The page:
363; Jones v. Andover, 10 Allen, 18; Feital v. Middlesex R. Co. 109 Mass. 898; Smith v. Boston de M. R. Co. 120 Mass. 490; Cratty v. Bangor, 57 Me. 423; Lyons v. Desotelle, 124 Mass. 387; Bucher v. Fitchburg R. Co. 131 Mass. 156; Read v. Boston & A. R. Co. 140 Mass. 199; Johnson v. Irusburgh, 47 Vt. 28, 19 Am. Rep. 111; Parker v. Latner, 60 Me. 528.

There must of course be a fallacy somewhere in the reasoning that can reach opposite results while proceedi'g upon the same premises. The fallacy in the reasoning of those who support the Massachusetts rule, recognized as a local law to be enforced in the United States courts, but since changed by statute, consists in assuming (unconsciously no doubt), that a mere concurrence of the illegal act with the accident in point of time is to be treated as a concurring cause of the injury, which it is not, but rather a condition or incident merely. In all other cases than these affected by the Sunday law the courts of Massachusetts have discriminated and applied the principle of contributory fault in strict accordance with the distinction suggested; for instance, in Welch v. Wesson, 6 Gray, 505, where two persons were racing contrary to law, and one of them negligently injured the other, it was lield the injured party could recover, because his own illegal act did not contribute to his injury. So where the plaintiff's team was standing in a street in a manner prohibited by statute, and was carelessly run into by the defendant, a recovery was sustained upon the same ground.' And in Gregg v. Wyman, + Cush. 322, it was decided there was error in holding a plaintiff's illegal conduct to be an essential element of his case, when in fact it was merely incidental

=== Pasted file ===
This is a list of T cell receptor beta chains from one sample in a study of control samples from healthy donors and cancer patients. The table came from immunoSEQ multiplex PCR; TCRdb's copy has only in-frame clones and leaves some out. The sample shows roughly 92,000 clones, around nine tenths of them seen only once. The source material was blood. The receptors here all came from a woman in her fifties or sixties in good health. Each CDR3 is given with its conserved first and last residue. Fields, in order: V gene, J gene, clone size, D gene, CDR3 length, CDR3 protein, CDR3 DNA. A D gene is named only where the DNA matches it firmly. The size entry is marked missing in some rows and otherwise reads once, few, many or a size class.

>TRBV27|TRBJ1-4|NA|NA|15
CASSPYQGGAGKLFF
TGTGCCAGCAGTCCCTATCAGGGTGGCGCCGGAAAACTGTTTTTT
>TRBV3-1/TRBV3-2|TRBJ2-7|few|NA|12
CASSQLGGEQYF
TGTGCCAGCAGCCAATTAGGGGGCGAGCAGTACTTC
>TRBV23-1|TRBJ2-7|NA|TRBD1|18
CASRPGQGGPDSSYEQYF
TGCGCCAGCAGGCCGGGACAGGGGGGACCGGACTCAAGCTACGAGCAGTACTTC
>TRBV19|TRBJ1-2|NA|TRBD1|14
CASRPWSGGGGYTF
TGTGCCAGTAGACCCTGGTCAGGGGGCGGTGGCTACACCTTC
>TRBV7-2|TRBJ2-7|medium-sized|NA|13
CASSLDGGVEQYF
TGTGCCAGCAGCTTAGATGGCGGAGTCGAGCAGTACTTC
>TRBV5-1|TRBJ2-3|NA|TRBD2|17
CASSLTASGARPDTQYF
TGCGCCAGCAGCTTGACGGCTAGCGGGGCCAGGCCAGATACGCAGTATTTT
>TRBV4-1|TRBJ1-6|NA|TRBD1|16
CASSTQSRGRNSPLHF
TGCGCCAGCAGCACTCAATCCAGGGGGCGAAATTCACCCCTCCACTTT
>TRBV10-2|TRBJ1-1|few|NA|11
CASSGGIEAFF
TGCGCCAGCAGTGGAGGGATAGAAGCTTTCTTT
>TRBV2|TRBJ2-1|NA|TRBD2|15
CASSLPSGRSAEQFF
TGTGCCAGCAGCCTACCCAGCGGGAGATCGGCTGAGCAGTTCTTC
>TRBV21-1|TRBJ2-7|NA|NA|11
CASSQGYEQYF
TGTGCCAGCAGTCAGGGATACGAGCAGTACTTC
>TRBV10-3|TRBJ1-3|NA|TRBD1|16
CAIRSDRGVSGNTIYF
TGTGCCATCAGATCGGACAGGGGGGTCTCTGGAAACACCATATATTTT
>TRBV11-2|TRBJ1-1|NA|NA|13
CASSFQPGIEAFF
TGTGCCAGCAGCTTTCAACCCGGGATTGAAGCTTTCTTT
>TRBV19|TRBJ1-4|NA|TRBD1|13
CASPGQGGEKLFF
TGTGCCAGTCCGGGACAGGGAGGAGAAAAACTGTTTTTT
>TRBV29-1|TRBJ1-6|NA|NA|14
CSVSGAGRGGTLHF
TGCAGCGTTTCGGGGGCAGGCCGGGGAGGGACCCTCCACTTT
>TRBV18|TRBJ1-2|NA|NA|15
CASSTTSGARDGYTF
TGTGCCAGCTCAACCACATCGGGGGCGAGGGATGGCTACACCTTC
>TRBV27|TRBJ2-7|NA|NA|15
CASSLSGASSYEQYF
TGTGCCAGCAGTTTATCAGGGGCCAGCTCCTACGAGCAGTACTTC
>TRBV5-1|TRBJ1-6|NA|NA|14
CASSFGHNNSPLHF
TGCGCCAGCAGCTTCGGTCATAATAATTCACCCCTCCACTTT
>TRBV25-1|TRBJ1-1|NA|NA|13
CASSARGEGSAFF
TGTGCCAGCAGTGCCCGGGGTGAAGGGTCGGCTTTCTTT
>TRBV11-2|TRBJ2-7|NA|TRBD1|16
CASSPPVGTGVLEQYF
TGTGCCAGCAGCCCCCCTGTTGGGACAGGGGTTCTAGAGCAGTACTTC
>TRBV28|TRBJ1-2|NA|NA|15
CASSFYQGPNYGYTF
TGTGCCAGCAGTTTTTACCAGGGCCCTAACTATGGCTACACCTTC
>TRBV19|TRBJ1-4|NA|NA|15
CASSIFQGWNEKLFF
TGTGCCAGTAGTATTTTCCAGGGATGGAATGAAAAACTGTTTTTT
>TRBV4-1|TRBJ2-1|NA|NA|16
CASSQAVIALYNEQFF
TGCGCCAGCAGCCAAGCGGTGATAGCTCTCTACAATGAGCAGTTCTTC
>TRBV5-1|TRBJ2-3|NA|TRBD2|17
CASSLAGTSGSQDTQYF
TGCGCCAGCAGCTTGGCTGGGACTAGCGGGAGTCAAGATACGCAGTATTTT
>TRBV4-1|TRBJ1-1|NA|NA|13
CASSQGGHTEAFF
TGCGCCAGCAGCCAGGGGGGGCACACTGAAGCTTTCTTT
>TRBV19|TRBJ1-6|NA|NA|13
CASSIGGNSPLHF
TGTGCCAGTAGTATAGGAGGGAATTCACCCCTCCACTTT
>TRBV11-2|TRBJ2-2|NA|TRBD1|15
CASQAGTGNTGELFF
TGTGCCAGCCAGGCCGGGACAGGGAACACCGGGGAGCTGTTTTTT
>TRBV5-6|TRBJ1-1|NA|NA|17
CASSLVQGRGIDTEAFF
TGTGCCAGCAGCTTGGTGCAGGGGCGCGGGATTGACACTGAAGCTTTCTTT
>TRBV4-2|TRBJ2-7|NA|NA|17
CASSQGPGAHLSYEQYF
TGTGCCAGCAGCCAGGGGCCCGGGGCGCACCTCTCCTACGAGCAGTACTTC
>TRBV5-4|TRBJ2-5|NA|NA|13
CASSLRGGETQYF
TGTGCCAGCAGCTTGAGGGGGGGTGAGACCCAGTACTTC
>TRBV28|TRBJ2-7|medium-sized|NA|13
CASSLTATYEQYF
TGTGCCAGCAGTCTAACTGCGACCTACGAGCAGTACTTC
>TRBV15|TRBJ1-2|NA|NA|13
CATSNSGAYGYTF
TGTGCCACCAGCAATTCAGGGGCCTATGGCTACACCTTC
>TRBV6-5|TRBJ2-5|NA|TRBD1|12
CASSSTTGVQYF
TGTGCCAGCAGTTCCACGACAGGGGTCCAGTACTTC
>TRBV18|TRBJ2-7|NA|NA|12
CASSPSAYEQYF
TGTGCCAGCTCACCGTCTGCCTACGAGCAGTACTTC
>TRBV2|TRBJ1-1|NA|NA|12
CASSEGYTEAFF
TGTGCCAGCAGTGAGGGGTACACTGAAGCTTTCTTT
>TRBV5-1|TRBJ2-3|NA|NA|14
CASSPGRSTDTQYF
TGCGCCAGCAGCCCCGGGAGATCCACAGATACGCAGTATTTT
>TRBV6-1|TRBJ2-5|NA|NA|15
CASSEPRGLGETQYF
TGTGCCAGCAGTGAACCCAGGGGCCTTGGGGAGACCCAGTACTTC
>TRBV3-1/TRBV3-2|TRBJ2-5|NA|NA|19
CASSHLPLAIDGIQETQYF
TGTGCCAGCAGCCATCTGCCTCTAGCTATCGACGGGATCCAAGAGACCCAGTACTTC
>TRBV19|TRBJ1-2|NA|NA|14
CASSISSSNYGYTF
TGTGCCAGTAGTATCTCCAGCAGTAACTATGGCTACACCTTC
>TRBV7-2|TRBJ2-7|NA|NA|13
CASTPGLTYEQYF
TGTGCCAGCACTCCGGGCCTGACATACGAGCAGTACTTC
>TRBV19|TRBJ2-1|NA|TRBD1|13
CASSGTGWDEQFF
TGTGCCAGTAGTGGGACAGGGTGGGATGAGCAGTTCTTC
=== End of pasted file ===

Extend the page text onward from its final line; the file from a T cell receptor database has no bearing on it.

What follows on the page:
to it.

The fallacy of the reasoning in support of the Massachusetts rule in cases affected by the Sunday law has been most ably exposed by the courts of Connecticut, Wisconsin, Maine, Rhode Island, Vermont and New York while at the same time, they strongly support the proposition of law that an illegal act, if it Platz v. Cohoes, 89 N. Y. 219: Broschart v. Tuttle, 11 L. R. A. 33, 59 Conn. 1;